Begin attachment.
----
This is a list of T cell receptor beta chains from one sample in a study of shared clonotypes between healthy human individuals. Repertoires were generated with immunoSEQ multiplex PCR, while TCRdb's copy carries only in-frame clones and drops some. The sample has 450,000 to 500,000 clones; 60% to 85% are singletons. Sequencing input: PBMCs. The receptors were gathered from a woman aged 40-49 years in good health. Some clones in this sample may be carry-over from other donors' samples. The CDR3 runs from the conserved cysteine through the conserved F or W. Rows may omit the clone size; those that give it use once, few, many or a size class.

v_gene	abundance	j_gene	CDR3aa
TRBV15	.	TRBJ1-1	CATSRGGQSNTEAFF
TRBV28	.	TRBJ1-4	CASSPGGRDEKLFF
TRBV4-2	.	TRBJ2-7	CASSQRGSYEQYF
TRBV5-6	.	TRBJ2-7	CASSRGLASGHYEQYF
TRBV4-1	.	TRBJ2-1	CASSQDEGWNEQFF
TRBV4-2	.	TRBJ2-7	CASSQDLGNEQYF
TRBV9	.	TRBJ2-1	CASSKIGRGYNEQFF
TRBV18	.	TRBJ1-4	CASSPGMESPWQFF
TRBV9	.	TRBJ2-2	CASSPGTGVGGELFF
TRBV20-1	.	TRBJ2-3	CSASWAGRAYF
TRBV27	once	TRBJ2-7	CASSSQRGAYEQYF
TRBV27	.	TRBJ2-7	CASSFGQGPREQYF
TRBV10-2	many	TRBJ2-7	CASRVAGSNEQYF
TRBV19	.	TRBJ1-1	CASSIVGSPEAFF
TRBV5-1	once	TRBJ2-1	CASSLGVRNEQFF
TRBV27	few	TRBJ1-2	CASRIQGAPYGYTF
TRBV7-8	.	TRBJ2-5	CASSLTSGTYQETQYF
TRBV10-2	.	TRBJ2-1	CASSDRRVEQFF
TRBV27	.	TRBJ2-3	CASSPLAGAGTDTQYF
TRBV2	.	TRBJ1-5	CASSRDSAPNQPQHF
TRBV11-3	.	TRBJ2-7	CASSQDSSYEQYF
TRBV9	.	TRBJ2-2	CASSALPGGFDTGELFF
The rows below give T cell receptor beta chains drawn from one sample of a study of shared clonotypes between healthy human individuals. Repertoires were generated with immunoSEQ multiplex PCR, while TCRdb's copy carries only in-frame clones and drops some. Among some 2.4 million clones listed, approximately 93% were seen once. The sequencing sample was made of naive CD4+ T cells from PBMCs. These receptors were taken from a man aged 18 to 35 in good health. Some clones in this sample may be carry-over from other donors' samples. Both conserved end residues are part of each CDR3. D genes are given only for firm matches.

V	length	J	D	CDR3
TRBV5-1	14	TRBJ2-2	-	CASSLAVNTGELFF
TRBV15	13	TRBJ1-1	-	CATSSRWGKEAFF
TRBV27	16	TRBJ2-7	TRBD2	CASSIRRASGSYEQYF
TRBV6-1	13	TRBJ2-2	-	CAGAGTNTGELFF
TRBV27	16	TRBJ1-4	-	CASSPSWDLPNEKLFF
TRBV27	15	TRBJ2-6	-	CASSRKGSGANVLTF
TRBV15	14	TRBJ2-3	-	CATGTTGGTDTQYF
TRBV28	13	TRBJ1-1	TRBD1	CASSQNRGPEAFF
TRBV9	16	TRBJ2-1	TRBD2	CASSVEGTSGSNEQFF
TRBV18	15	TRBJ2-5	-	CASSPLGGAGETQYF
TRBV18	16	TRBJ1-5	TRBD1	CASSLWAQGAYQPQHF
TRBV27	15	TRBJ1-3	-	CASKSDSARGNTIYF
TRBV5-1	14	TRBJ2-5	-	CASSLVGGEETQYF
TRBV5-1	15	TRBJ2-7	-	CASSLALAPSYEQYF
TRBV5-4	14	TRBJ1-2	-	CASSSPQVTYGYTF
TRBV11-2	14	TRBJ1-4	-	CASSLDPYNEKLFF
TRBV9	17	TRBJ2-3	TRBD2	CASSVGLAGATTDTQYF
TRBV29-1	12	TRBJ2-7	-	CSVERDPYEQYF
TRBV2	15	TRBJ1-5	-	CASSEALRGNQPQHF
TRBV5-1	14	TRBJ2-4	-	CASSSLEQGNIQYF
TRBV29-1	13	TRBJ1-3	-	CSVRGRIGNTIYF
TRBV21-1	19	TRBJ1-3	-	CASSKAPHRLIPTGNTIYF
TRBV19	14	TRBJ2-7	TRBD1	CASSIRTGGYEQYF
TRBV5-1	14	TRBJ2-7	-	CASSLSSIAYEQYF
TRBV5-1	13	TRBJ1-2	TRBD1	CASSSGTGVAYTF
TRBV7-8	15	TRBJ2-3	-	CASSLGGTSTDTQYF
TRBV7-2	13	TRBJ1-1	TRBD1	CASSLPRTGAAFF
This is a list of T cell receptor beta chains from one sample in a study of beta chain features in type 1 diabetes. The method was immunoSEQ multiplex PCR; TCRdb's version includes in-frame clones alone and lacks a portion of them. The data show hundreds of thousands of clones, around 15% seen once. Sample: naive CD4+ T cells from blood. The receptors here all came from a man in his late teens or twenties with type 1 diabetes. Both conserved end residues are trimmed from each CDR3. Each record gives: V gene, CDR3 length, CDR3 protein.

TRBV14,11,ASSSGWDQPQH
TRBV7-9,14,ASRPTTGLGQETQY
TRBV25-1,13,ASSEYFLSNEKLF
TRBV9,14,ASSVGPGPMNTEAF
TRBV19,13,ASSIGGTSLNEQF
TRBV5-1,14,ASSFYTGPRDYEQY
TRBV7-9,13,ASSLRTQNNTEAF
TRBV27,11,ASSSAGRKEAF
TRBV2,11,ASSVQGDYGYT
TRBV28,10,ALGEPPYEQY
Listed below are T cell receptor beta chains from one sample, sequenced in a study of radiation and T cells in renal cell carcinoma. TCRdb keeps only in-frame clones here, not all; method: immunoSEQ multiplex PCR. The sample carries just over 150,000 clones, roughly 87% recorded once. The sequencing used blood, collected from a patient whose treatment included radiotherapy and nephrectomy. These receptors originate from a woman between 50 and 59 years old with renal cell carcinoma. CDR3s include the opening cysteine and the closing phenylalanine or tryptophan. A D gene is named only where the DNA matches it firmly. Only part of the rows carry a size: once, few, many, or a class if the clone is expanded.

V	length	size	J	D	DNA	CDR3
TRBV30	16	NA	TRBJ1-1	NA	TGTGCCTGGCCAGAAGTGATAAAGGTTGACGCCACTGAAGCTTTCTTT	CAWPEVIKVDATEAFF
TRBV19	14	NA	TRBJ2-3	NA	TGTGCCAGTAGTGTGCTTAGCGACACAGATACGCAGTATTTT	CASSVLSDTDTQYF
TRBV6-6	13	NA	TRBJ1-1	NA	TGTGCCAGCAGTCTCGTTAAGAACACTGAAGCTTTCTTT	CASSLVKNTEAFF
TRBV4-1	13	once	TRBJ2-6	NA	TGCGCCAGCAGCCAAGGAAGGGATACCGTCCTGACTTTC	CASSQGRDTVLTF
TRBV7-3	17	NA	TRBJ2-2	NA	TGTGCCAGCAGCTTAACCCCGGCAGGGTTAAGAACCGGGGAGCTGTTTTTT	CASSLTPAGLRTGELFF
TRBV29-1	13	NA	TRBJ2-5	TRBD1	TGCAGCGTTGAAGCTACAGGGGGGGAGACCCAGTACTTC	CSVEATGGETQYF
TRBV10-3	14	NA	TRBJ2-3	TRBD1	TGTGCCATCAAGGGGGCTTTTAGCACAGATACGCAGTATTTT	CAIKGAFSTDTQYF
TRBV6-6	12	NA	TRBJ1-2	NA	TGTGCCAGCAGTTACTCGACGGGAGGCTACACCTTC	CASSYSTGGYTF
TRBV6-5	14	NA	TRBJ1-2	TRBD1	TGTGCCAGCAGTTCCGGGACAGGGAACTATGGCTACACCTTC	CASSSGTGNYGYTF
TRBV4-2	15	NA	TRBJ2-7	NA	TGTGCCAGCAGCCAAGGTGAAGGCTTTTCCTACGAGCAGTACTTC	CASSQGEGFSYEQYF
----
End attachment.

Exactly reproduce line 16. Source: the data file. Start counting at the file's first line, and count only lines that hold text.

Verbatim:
TRBV19	.	TRBJ1-1	CASSIVGSPEAFF